OLIN BROWNE: I'm not sure I'm qualified to answer that question. I mean, yesterday was the first time I've ever been in a lead at The Open. And I don't know where I stand right now, but I would say if you get caught up in the big picture here, there's going to be a problem. And I think it's much more important to really narrow down what needs to be done. And to me when I leave here I'm going to the driving range to find my tee shot, because I left it somewhere between yesterday and this morning. I'm going to go find that and then I'm going to worry about that first shot tomorrow.

Q. You appear to be tied for the lead and in better position than you were yesterday relative to the other Top 10 or 15. Does that surprise you at all? Everybody has fallen down the board?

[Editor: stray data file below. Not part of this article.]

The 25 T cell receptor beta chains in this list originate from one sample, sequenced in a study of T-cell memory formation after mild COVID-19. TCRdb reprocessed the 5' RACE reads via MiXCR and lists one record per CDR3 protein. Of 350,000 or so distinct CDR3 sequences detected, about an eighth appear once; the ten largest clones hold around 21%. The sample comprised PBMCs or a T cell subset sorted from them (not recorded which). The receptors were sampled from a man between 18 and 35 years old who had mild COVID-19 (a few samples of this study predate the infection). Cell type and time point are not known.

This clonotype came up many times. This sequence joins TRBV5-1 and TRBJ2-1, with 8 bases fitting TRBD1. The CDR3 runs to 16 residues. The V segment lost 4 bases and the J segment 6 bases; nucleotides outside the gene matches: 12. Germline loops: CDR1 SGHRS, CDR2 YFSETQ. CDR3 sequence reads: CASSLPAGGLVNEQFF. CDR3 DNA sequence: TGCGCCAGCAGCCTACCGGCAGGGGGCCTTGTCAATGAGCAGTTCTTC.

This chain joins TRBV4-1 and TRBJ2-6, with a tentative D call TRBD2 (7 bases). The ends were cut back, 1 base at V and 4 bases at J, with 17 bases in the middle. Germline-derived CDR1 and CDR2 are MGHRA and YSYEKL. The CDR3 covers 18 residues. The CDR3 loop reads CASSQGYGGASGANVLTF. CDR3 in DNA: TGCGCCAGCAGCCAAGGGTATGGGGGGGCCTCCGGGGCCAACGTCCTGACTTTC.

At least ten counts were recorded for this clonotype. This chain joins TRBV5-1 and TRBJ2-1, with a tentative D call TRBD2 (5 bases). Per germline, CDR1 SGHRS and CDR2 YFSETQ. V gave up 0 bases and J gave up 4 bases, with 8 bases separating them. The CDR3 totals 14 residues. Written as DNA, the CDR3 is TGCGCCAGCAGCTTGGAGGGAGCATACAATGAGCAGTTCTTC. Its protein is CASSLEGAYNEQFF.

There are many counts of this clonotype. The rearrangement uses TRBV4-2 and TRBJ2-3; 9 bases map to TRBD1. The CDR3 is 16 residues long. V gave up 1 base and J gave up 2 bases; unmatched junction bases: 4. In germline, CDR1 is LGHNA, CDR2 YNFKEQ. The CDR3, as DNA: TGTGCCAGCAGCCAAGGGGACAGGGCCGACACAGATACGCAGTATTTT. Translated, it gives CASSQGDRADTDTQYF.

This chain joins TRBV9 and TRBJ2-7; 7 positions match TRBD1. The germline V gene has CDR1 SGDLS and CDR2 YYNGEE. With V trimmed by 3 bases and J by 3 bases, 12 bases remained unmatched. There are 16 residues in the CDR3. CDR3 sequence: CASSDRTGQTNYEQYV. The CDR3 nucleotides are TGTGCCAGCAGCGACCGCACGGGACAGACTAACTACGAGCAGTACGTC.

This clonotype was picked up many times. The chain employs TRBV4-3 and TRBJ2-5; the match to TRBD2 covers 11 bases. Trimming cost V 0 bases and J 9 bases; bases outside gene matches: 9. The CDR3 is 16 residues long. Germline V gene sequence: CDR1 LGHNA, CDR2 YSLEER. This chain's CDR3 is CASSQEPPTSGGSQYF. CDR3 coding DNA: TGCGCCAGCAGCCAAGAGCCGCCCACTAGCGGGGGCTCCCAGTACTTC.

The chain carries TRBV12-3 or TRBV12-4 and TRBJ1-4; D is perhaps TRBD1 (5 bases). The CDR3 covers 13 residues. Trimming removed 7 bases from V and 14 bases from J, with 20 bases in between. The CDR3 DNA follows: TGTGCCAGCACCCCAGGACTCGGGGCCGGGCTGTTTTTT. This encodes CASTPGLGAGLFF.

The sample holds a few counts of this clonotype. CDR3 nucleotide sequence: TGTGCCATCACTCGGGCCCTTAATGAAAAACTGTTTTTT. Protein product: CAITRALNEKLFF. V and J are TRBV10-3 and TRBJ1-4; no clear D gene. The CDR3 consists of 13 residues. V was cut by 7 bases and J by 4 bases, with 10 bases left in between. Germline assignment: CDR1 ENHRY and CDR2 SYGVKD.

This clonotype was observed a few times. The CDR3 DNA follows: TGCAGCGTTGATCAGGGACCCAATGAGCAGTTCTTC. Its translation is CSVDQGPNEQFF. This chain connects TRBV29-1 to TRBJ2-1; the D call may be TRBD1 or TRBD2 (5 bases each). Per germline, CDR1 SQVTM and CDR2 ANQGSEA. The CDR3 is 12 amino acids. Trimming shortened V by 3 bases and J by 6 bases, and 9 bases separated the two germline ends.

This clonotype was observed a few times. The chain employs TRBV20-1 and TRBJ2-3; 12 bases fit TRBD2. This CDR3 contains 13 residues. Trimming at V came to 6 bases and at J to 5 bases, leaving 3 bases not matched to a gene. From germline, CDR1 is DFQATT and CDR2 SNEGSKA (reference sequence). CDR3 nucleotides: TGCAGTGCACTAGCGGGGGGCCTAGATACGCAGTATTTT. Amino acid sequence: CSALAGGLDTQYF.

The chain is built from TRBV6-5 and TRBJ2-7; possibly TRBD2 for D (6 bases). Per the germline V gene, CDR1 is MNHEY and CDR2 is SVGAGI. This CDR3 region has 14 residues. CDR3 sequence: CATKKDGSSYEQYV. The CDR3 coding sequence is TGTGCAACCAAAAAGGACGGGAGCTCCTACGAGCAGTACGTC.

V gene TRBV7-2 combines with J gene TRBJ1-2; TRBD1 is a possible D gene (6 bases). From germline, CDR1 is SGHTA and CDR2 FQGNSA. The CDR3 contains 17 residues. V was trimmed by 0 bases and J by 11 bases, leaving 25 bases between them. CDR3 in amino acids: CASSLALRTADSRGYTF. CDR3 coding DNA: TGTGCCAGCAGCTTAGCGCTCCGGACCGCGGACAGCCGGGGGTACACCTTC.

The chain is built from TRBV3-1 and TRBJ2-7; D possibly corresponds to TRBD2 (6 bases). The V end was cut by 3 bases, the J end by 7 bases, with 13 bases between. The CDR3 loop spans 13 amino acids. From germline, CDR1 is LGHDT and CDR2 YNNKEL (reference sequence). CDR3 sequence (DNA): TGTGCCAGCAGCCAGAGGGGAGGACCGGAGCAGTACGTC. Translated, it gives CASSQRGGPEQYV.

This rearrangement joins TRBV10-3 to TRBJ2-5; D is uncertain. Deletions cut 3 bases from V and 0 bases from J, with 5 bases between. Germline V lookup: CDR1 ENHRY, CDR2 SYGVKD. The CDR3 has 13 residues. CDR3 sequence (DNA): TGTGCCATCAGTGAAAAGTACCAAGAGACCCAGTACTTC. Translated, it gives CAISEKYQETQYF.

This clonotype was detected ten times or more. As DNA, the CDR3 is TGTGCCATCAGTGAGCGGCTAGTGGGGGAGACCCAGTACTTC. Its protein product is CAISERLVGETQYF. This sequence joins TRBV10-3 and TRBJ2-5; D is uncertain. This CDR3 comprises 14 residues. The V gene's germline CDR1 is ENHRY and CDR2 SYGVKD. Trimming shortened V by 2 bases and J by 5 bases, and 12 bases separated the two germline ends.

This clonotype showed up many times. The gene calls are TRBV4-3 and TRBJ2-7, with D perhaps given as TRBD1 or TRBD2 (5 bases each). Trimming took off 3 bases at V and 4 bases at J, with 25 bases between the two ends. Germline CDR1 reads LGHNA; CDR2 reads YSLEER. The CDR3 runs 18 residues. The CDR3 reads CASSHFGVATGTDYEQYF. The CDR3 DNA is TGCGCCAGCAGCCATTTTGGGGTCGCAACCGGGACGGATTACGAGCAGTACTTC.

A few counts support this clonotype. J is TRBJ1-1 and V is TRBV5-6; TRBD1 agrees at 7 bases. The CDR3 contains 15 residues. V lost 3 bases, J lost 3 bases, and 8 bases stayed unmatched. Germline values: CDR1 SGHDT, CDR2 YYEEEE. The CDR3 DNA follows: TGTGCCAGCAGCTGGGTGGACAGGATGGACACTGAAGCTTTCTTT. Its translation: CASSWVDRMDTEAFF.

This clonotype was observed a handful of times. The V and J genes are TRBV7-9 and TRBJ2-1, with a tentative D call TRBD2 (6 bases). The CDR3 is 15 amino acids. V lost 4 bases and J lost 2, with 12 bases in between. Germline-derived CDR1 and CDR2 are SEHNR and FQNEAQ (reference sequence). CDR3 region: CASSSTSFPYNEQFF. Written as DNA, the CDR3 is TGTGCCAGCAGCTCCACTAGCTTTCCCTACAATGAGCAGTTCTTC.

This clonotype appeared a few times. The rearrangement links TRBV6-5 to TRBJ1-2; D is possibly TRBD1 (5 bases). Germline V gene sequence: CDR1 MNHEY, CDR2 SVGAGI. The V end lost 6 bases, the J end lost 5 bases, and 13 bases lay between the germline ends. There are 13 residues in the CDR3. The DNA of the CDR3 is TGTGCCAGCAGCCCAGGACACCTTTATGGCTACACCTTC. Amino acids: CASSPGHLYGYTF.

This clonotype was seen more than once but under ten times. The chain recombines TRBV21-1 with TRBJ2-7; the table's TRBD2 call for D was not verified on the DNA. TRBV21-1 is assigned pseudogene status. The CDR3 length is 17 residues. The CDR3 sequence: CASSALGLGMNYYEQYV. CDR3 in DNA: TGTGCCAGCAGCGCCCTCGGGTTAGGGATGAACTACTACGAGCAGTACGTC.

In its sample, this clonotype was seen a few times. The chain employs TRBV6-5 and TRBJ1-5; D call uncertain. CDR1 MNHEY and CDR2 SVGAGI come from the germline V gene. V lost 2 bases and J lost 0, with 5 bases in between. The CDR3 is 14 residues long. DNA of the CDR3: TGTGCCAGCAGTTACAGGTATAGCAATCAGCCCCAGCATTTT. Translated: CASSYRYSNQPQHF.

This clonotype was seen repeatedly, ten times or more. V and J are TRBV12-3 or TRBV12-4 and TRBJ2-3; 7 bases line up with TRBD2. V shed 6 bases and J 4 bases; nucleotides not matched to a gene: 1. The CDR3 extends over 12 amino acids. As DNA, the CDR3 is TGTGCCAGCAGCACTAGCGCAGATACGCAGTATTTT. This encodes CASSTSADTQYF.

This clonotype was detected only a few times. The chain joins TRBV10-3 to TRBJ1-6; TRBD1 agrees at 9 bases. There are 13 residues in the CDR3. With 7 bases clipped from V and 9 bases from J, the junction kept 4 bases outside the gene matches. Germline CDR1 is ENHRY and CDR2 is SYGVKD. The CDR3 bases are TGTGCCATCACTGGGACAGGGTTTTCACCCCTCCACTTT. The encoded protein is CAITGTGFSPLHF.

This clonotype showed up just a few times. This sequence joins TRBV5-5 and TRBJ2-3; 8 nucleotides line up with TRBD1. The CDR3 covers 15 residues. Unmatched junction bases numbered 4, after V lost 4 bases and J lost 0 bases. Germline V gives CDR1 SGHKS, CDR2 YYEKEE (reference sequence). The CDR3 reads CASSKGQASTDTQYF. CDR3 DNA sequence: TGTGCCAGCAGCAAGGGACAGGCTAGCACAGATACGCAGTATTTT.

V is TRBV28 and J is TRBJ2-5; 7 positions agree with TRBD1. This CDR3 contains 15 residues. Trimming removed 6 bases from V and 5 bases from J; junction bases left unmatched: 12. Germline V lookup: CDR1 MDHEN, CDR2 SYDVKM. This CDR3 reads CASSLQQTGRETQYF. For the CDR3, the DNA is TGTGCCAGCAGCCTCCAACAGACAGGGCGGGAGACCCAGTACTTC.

OLIN BROWNE: This course will kick your butt, plain and simple. Every single shot, you know, when you have a hole where you have a wedge in your hands, you know, there's almost more pressure on those shots, because you expect yourself to hit a good shot. And I have been very disciplined aiming away from trouble. I've given myself plenty of 15 or 20 footers, I have not tried to hole anything, you know what I mean? And I think this golf course in particular requires that, it really requires patience. That's an overused term, but it requires a lot of patience and a lot of discipline, two things I lack, by the way.

Q. Has the patience been one of the keys to your successful putting, is there a lot of guys there's a lot of guys hitting a lot of bogeys today?

OLIN BROWNE: It goes back to really the qualifier, because it's as close as you can get to a fluke that I'm here, you know. So I'm just enjoying it, I'm really enjoying being here. And I love playing The Open. I've always loved playing The Open, it's our National Championship, and I think that some of the players, some of us struggle sometimes with how The Open is set up, from an equity standpoint, but it's our Open Championship. And so I'm just glad to be here.